The battle now shifts to the Senate, where a strikingly large number of Republican senators are balking on the budget deal, including Senate Minority Leader Mitch McConnell, who faces a primary challenge in 2014 that has focused his attention. Some of the Republicans who oppose the deal are party stalwarts whom you’d normally expect to stand with Ryan and Boehner, like Arizona Sen. John McCain and South Carolina Sen. Lindsey Graham, but who object to pension cuts aimed at non-elderly military retirees. Senate critics of the deal intend to filibuster it, and since the filibuster has only been ended for judicial nominations, supporters of the deal will have to rally 60 votes to even get a chance to vote on it.

Fighting threats in the age of austerity

Reihan Salam
Nov 13, 2012 17:36 UTC

Now that President Obama has been reelected, he faces a number of basic questions about the future of America’s national security strategy. The most immediate of these concerns how the president will address the deep cuts to defense expenditures that will be triggered under last year’s Budget Control Act if congressional Republicans and Democrats can’t reach an agreement on a deficit deal. Answering this question requires a broader sense of the threats we face and what we ought to do about them.

When compared to the height of the Cold War, when the Soviet empire had nuclear weapons trained on virtually every inch of U.S. soil, it is fair to say that the world is a much less dangerous place for Americans, and we shouldn’t forget it. But when compared to the relative peace and security, Islamic terrorism notwithstanding, we’ve enjoyed in the two decades since the Soviet collapse, there is good reason to believe that the threat level is increasing. This is happening at the same time that sluggish economic growth and rising social expenditures are squeezing America’s ability to pay for an enormous military establishment.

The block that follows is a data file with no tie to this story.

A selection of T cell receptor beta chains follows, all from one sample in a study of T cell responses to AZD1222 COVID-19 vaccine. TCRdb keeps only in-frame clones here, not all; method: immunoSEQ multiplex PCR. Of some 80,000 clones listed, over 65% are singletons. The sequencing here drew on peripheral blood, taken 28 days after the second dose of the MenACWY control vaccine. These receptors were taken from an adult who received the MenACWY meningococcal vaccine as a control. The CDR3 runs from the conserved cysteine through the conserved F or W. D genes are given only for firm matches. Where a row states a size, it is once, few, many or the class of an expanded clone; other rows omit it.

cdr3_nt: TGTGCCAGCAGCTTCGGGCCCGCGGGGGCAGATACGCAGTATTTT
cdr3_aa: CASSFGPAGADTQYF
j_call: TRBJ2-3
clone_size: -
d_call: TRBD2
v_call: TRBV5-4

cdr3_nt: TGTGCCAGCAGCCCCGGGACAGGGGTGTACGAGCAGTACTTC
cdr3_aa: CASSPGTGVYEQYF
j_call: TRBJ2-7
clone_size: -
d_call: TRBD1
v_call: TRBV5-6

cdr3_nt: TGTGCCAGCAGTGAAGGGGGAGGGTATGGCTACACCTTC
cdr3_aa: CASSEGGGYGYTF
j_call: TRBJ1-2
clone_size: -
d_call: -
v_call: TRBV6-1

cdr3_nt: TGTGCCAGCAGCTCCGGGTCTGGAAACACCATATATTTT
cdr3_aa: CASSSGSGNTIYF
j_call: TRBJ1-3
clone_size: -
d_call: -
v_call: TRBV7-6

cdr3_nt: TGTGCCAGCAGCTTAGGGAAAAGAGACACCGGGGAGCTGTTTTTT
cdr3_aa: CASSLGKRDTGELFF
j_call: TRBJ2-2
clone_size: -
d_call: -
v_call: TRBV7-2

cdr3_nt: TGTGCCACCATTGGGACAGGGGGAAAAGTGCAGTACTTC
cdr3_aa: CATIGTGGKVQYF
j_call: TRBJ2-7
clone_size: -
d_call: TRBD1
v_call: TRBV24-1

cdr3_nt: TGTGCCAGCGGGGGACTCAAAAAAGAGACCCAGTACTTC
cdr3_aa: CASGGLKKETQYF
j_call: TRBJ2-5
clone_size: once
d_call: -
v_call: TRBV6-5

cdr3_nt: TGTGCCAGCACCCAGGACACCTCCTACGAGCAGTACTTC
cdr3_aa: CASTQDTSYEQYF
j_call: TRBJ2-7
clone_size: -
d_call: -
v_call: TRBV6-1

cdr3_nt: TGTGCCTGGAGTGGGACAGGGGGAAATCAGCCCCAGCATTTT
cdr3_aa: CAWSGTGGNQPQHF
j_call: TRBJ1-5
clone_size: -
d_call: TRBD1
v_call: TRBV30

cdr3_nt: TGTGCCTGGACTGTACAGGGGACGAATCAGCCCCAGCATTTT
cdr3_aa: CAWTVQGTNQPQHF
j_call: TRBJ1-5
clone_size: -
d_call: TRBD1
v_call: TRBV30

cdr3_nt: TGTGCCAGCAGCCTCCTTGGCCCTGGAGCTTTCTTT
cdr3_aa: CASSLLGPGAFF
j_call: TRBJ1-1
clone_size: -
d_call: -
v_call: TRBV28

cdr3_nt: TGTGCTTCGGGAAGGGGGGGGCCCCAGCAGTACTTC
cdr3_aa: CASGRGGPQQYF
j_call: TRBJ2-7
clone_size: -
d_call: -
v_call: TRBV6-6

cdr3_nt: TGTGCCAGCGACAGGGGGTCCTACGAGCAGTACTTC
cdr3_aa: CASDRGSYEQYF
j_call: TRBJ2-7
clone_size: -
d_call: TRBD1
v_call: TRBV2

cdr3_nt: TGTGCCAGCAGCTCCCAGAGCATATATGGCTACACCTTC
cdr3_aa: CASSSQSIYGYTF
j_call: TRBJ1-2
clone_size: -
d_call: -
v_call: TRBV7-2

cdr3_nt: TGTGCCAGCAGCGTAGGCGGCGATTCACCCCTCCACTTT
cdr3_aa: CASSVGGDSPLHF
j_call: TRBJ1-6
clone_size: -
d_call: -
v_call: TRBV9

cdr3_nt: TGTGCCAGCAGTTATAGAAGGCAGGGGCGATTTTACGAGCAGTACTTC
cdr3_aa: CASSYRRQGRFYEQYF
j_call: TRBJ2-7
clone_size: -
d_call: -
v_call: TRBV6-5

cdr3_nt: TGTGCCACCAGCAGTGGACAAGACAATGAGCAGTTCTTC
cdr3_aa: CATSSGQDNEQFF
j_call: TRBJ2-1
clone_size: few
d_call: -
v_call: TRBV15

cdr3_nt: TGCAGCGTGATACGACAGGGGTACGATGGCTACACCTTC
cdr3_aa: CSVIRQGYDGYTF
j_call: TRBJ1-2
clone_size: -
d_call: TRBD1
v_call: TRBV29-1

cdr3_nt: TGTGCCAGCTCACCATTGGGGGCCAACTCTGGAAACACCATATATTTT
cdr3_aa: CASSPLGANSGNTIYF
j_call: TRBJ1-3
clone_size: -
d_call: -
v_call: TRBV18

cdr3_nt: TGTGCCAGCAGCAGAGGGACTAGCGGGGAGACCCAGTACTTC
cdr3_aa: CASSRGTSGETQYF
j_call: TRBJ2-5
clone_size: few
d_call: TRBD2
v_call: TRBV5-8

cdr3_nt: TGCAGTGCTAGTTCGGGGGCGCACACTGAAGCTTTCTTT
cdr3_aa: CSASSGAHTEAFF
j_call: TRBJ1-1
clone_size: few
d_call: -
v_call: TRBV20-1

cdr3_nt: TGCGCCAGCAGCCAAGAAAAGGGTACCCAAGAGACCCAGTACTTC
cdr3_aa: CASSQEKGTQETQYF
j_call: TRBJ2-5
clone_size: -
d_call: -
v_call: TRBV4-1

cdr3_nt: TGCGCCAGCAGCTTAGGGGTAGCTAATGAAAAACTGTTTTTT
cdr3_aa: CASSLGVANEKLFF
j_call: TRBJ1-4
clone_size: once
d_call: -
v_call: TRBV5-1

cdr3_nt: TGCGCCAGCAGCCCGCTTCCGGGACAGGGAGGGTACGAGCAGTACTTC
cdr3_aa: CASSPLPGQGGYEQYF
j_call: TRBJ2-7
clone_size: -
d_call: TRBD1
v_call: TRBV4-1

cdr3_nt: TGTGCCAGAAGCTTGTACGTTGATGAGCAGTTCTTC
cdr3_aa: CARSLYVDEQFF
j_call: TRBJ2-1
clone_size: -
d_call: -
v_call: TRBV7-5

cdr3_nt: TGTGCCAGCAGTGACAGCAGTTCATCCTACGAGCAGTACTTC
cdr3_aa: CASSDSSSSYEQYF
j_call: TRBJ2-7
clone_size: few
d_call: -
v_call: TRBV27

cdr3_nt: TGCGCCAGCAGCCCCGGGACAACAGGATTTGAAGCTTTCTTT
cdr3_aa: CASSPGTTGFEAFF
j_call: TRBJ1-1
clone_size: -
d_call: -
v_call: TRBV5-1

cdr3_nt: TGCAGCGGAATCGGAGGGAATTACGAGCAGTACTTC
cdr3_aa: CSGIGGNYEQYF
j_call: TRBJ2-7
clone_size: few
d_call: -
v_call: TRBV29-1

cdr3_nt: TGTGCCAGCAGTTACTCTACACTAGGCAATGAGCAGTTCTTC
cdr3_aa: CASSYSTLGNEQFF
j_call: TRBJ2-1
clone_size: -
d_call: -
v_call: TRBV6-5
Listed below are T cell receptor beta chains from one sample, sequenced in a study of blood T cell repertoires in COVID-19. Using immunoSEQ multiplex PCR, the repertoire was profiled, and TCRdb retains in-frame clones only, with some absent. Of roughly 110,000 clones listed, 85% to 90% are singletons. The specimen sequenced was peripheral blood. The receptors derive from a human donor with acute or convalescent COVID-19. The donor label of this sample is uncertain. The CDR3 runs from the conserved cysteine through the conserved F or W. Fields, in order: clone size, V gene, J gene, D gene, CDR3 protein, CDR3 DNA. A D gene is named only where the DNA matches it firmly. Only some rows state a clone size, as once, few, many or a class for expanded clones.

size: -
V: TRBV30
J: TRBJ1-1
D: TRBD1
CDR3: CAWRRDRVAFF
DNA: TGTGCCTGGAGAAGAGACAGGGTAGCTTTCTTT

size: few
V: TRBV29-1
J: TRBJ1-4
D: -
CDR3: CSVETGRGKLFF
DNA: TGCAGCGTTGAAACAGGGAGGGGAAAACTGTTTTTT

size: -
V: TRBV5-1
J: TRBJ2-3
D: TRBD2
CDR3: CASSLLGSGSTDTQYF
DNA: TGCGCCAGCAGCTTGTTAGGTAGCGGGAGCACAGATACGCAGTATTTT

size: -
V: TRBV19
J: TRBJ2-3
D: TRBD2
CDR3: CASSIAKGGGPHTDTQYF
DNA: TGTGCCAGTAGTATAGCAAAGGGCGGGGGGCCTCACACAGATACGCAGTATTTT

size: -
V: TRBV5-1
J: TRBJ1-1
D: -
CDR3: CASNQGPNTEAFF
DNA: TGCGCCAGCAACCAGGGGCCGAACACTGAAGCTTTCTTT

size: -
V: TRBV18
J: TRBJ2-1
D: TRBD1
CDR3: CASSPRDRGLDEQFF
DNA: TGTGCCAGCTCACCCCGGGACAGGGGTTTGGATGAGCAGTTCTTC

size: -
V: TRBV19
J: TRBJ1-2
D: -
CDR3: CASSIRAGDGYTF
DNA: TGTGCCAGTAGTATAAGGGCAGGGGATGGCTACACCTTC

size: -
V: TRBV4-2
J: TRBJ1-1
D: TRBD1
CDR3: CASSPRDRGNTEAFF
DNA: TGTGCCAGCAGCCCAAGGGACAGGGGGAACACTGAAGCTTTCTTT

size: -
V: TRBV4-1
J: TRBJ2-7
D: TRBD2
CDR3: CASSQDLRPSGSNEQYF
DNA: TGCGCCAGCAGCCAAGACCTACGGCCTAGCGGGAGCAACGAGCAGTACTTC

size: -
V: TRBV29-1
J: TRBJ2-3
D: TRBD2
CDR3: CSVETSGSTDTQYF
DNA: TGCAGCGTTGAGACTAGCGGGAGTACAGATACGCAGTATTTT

Since the 9/11 terror attacks, America’s national security conversation has focused primarily on the threat of mass-casualty terrorism. Hundreds of billions of dollars have been devoted by the public and private sectors to harden domestic targets, with no small success. A fundamental problem, however, is that a free society will always be vulnerable to conventional terrorist attacks, which can be executed by disaffected individuals as well as by highly-trained violent extremists. And while we can harden one set of targets, like airplanes and airports, there will always be softer targets for terrorists to exploit. Moreover, conventional terrorist attacks, as horrifying as they may be, are much less of a threat to public safety in the United States than, say, traffic accidents. John Mueller, a provocative political scientist at Ohio State University, has observed that far fewer Americans died in 2001 from transnational terrorism than from peanut allergies, yet the U.S. government has yet to declare war on peanuts. As awful as it sounds, the best approach to conventional terrorism might be for Americans to allow the intelligence services to do the difficult, painstaking work of containing it while accepting that it will be part of our future in a violent world.